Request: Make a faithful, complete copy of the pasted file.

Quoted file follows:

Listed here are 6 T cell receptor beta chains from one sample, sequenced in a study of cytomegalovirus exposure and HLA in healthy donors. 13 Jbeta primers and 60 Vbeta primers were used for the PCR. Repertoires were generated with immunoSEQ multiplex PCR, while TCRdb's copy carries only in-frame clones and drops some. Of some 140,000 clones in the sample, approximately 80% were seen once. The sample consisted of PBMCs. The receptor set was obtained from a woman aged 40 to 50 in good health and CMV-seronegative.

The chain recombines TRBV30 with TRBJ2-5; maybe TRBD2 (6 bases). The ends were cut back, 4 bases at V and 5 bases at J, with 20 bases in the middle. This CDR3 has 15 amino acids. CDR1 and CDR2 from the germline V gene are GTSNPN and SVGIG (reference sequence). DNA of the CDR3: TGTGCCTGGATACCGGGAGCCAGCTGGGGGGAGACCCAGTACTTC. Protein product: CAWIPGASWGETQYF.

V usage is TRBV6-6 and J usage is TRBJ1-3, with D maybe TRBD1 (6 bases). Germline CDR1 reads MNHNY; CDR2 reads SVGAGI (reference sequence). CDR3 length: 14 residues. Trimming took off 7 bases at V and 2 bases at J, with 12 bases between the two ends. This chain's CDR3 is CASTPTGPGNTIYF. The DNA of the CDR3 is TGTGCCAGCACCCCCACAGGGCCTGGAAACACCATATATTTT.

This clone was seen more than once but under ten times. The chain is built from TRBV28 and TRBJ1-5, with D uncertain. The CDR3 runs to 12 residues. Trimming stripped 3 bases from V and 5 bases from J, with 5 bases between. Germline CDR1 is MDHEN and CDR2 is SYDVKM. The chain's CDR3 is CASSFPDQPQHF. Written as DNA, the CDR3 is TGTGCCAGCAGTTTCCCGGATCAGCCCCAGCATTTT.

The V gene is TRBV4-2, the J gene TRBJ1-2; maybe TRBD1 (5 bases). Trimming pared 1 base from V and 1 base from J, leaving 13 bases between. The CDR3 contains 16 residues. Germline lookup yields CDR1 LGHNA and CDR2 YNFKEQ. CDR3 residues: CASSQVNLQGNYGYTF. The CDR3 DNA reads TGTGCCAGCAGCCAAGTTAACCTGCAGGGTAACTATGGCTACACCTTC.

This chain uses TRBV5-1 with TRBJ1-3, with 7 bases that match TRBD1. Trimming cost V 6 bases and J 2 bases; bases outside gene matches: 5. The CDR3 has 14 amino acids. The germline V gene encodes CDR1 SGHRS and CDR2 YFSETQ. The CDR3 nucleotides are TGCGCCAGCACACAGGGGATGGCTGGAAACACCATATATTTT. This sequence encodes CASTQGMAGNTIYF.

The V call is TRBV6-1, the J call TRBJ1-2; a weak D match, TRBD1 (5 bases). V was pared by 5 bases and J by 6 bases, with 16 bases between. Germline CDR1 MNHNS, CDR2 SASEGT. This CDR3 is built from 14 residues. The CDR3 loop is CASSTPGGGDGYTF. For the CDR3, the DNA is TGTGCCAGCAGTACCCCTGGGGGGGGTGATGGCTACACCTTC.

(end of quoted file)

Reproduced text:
Listed here are 6 T cell receptor beta chains from one sample, sequenced in a study of cytomegalovirus exposure and HLA in healthy donors. 13 Jbeta primers and 60 Vbeta primers were used for the PCR. Repertoires were generated with immunoSEQ multiplex PCR, while TCRdb's copy carries only in-frame clones and drops some. Of some 140,000 clones in the sample, approximately 80% were seen once. The sample consisted of PBMCs. The receptor set was obtained from a woman aged 40 to 50 in good health and CMV-seronegative.

The chain recombines TRBV30 with TRBJ2-5; maybe TRBD2 (6 bases). The ends were cut back, 4 bases at V and 5 bases at J, with 20 bases in the middle. This CDR3 has 15 amino acids. CDR1 and CDR2 from the germline V gene are GTSNPN and SVGIG (reference sequence). DNA of the CDR3: TGTGCCTGGATACCGGGAGCCAGCTGGGGGGAGACCCAGTACTTC. Protein product: CAWIPGASWGETQYF.

V usage is TRBV6-6 and J usage is TRBJ1-3, with D maybe TRBD1 (6 bases). Germline CDR1 reads MNHNY; CDR2 reads SVGAGI (reference sequence). CDR3 length: 14 residues. Trimming took off 7 bases at V and 2 bases at J, with 12 bases between the two ends. This chain's CDR3 is CASTPTGPGNTIYF. The DNA of the CDR3 is TGTGCCAGCACCCCCACAGGGCCTGGAAACACCATATATTTT.

This clone was seen more than once but under ten times. The chain is built from TRBV28 and TRBJ1-5, with D uncertain. The CDR3 runs to 12 residues. Trimming stripped 3 bases from V and 5 bases from J, with 5 bases between. Germline CDR1 is MDHEN and CDR2 is SYDVKM. The chain's CDR3 is CASSFPDQPQHF. Written as DNA, the CDR3 is TGTGCCAGCAGTTTCCCGGATCAGCCCCAGCATTTT.

The V gene is TRBV4-2, the J gene TRBJ1-2; maybe TRBD1 (5 bases). Trimming pared 1 base from V and 1 base from J, leaving 13 bases between. The CDR3 contains 16 residues. Germline lookup yields CDR1 LGHNA and CDR2 YNFKEQ. CDR3 residues: CASSQVNLQGNYGYTF. The CDR3 DNA reads TGTGCCAGCAGCCAAGTTAACCTGCAGGGTAACTATGGCTACACCTTC.

This chain uses TRBV5-1 with TRBJ1-3, with 7 bases that match TRBD1. Trimming cost V 6 bases and J 2 bases; bases outside gene matches: 5. The CDR3 has 14 amino acids. The germline V gene encodes CDR1 SGHRS and CDR2 YFSETQ. The CDR3 nucleotides are TGCGCCAGCACACAGGGGATGGCTGGAAACACCATATATTTT. This sequence encodes CASTQGMAGNTIYF.

The V call is TRBV6-1, the J call TRBJ1-2; a weak D match, TRBD1 (5 bases). V was pared by 5 bases and J by 6 bases, with 16 bases between. Germline CDR1 MNHNS, CDR2 SASEGT. This CDR3 is built from 14 residues. The CDR3 loop is CASSTPGGGDGYTF. For the CDR3, the DNA is TGTGCCAGCAGTACCCCTGGGGGGGGTGATGGCTACACCTTC.